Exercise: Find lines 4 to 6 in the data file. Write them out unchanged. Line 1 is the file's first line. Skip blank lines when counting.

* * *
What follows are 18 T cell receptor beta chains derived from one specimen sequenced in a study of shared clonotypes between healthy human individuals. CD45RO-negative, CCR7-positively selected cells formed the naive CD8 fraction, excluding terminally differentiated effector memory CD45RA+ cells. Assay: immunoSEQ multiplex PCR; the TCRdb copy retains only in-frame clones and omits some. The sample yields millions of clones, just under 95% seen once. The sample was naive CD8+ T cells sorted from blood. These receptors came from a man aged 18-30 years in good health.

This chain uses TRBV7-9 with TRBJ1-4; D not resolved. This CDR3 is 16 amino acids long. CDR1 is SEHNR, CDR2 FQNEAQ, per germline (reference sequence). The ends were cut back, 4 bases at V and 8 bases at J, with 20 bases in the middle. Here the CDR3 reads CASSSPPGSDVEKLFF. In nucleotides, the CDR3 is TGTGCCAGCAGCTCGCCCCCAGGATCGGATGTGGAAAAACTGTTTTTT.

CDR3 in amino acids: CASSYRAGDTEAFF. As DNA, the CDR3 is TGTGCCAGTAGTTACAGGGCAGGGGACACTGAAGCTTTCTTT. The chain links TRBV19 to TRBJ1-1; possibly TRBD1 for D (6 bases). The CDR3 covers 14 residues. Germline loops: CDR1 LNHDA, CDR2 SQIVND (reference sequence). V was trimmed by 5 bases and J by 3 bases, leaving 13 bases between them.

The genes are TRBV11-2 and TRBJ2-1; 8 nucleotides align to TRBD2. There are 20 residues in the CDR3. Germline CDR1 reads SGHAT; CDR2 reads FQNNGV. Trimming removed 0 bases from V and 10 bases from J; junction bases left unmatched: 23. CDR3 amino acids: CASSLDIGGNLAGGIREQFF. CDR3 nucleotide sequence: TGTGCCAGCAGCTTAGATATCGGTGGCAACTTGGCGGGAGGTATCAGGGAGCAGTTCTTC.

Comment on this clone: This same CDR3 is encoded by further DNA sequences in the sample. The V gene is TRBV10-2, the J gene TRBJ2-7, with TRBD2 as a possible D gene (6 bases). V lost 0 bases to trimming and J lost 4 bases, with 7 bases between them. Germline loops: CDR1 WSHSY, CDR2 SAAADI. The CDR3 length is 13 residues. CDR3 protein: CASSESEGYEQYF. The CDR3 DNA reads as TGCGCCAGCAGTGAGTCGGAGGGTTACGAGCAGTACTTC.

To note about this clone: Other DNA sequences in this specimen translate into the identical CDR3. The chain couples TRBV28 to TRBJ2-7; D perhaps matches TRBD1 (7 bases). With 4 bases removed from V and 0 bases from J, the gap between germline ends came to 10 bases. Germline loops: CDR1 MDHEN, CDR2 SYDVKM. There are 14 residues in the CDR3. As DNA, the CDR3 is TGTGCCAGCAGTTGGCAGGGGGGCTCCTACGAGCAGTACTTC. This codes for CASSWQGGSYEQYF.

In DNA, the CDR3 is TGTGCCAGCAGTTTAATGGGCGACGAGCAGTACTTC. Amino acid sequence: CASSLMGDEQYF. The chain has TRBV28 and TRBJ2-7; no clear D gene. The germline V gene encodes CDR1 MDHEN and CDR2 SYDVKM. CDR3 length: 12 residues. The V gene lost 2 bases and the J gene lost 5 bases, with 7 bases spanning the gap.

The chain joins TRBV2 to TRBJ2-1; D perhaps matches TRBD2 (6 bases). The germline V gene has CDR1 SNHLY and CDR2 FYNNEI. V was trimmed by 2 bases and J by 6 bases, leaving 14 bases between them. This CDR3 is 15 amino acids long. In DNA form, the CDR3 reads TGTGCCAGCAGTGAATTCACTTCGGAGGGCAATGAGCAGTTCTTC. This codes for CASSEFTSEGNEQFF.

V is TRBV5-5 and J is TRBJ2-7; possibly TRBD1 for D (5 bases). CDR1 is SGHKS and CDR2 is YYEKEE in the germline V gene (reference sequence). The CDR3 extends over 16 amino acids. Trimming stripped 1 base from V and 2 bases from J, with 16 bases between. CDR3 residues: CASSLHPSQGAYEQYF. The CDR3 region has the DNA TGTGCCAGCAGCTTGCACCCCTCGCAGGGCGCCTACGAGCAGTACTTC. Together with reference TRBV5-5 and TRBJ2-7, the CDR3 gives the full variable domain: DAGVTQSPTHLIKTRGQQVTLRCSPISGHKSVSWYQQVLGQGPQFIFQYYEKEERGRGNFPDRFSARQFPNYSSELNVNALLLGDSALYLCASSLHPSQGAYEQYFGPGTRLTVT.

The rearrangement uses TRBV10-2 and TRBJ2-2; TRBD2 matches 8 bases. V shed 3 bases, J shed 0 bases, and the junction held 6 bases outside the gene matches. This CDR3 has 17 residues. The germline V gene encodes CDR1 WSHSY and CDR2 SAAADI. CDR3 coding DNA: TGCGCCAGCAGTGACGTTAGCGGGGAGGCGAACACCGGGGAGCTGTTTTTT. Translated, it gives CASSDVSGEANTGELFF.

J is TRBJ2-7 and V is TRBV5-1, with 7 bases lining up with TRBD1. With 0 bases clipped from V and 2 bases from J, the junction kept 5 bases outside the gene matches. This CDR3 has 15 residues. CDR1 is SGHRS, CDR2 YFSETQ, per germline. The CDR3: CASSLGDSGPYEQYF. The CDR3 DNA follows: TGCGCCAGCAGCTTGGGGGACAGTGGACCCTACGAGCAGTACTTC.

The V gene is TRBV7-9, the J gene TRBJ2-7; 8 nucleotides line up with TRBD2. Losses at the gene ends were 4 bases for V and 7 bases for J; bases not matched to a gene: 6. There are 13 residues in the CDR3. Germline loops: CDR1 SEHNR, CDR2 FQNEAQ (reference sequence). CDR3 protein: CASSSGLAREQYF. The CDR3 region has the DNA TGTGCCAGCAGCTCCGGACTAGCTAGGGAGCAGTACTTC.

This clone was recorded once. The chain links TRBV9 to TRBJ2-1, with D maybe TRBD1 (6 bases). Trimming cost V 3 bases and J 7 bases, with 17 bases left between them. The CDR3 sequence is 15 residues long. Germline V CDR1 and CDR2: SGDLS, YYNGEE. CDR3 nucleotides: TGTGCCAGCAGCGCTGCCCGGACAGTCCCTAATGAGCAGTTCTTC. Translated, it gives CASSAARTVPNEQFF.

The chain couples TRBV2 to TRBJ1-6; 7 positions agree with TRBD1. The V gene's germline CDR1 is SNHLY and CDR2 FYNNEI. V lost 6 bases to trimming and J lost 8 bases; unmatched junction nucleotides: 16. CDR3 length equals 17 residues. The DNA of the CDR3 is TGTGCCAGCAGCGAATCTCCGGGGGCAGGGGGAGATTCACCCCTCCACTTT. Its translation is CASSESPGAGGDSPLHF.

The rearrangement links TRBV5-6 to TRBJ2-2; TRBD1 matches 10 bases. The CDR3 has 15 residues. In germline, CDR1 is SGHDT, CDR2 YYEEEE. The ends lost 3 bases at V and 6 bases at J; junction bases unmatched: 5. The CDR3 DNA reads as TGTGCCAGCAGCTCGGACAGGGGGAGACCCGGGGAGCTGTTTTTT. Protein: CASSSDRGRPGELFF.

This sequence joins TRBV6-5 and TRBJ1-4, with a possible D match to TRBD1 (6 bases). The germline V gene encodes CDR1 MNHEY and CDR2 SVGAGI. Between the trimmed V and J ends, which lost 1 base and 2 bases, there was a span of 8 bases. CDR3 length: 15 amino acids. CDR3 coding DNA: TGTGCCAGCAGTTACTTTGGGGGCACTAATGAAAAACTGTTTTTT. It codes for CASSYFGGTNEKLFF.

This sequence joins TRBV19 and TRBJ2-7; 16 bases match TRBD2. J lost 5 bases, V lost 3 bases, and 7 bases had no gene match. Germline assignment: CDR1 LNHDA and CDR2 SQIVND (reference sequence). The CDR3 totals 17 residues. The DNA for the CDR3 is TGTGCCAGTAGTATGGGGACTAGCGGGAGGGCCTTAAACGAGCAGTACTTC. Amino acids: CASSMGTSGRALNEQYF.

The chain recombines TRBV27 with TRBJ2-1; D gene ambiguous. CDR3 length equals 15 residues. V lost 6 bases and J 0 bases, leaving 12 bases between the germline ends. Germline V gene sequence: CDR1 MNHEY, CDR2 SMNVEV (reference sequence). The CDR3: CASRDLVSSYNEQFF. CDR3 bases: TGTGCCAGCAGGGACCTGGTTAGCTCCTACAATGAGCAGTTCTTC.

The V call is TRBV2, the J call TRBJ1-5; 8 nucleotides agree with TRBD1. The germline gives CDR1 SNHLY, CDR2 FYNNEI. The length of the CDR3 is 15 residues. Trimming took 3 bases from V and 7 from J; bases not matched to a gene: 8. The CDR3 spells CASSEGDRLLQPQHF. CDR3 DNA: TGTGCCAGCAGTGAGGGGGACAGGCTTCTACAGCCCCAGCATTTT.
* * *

The genes are TRBV11-2 and TRBJ2-1; 8 nucleotides align to TRBD2. There are 20 residues in the CDR3. Germline CDR1 reads SGHAT; CDR2 reads FQNNGV. Trimming removed 0 bases from V and 10 bases from J; junction bases left unmatched: 23. CDR3 amino acids: CASSLDIGGNLAGGIREQFF. CDR3 nucleotide sequence: TGTGCCAGCAGCTTAGATATCGGTGGCAACTTGGCGGGAGGTATCAGGGAGCAGTTCTTC.

Comment on this clone: This same CDR3 is encoded by further DNA sequences in the sample. The V gene is TRBV10-2, the J gene TRBJ2-7, with TRBD2 as a possible D gene (6 bases). V lost 0 bases to trimming and J lost 4 bases, with 7 bases between them. Germline loops: CDR1 WSHSY, CDR2 SAAADI. The CDR3 length is 13 residues. CDR3 protein: CASSESEGYEQYF. The CDR3 DNA reads as TGCGCCAGCAGTGAGTCGGAGGGTTACGAGCAGTACTTC.

To note about this clone: Other DNA sequences in this specimen translate into the identical CDR3. The chain couples TRBV28 to TRBJ2-7; D perhaps matches TRBD1 (7 bases). With 4 bases removed from V and 0 bases from J, the gap between germline ends came to 10 bases. Germline loops: CDR1 MDHEN, CDR2 SYDVKM. There are 14 residues in the CDR3. As DNA, the CDR3 is TGTGCCAGCAGTTGGCAGGGGGGCTCCTACGAGCAGTACTTC. This codes for CASSWQGGSYEQYF.